Battery Electric Vehicles

Context: The Government’s emphasis on achieving net zero emissions is centred around the adoption of battery electric vehicles.
  • While the transition to electric vehicles (EVs) is widely recognized as the future, the specific path forward is still uncertain.
  • Net-Zero Target refers to a state in which a country’s emissions are compensated by the absorption and removal of greenhouse gases from the atmosphere.
Probable Question: Q. Discuss the challenges faced by battery electric vehicles in India, and what government initiatives have been implemented to promote their adoption?
About E-Vehicles:
  •  E-vehicles are vehicles that are powered by electricity instead of internal combustion engines (ICE) that run on fossil fuels.
  • They use electric motors and rechargeable batteries to propel the vehicle and provide power to various components.

Image Credits: The Indian Express

Potential of E-Vehicles Market:
  • By 2030, 80% of two and three-wheelers, 40% of buses, and 30 to 70% of cars in India will be electric vehicles, as per estimates of the NITI Aayog.
  • As per a recent study, the electric vehicles (EVs) market is expected to be worth around at least 475 billion by 2025. 
  • The penetration of electric two-wheelers is projected to reach up to 15% by 2025 from 1% currently.
  • The EV industry is expected to create 5 crore direct and indirect jobs by 2030, the Economic Survey 2022-23 stated.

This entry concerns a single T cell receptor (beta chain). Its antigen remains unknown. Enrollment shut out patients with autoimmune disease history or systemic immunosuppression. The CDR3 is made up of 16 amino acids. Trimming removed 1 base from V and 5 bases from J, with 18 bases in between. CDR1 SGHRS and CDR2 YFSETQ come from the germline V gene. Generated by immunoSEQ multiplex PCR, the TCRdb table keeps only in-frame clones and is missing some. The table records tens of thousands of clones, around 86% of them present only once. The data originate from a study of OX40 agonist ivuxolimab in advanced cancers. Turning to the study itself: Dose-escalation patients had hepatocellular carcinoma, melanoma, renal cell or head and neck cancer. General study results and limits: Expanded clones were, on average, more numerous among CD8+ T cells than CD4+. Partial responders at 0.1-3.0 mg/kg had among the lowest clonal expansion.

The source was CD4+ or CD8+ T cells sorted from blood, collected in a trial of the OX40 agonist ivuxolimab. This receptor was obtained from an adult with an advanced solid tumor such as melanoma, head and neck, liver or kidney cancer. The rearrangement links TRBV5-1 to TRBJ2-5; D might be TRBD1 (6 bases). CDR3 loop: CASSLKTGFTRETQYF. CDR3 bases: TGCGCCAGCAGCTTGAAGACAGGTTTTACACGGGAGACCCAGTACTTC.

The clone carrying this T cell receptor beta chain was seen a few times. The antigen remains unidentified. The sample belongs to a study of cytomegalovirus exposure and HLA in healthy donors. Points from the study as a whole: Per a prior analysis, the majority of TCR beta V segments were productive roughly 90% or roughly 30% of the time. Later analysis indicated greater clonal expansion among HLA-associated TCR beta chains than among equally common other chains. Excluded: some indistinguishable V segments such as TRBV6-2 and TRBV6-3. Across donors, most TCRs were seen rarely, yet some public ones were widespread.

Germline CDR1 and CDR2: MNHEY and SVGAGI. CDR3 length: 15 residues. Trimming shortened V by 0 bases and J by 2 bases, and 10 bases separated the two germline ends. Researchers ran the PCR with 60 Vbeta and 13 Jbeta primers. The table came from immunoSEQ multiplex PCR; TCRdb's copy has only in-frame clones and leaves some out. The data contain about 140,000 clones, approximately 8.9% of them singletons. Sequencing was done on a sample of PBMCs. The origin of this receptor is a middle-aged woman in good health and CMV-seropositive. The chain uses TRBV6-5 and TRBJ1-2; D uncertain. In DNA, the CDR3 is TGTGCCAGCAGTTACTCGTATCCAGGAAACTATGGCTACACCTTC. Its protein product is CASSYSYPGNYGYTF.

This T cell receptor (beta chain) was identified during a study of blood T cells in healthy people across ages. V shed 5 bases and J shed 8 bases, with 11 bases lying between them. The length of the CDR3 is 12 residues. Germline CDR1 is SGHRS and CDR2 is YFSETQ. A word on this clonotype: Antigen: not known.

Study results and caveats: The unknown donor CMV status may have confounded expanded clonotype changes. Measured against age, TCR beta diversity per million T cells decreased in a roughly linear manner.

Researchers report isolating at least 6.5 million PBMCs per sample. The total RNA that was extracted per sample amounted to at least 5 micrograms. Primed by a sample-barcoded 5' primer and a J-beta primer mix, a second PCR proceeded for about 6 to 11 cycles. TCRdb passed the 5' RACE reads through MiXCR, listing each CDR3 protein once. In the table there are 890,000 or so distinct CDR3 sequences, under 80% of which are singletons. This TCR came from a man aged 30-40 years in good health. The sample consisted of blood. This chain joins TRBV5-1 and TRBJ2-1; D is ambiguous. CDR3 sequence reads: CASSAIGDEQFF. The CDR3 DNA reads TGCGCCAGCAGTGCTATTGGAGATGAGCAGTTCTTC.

• The domestic electric vehicles (EV) market is expected to grow at a compound annual growth rate (CAGR) of 49% between 2022 and 2030 and is expected to hit one crore units of annual sales by 2030,
  • The sector’s importance is gauged by the fact that it contributes 7.1%to the overall GDP and 49% to the manufacturing GDP while generating direct and indirect employment of 3.7 crore at the end of 2021,”
Advantages of Electric Vehicles:
  • Environmental Impact: Electric vehicles produce zero tailpipe emissions, meaning they do not release pollutants such as carbon dioxide (CO2), nitrogen oxides (NOx), or particulate matter into the air during operation.
  • Energy Efficiency: Electric motors are more efficient than internal combustion engines, converting a higher percentage of energy from the battery into propulsion.
  • Renewable Energy Integration: Electric vehicles can be charged using electricity from renewable energy sources such as solar or wind power.
  • Government Incentives to consumers: Many governments provide incentives, such as tax credits, rebates, or subsidies, to encourage the adoption of electric vehicles. These incentives can help lower the upfront cost of purchasing an EV and make them more affordable.
  • Energy Independence: Widespread adoption of electric vehicles reduces dependence on imported fossil fuels.
Challenges:
  • High Purchasing Cost: The electric variants of the 2 and 4 wheelers are often priced much higher than regular fuel options.
  • High Maintenance Cost: The maintenance costs are high mainly due to the lack of necessary amenities. 
    • For Example: There are more than 65,000 petrol bunks in India but only 1640 EV charging stations.
  •  Inadequate infrastructure: The lack of adequate charging infrastructure in our country is a huge barrier to increased EV penetration.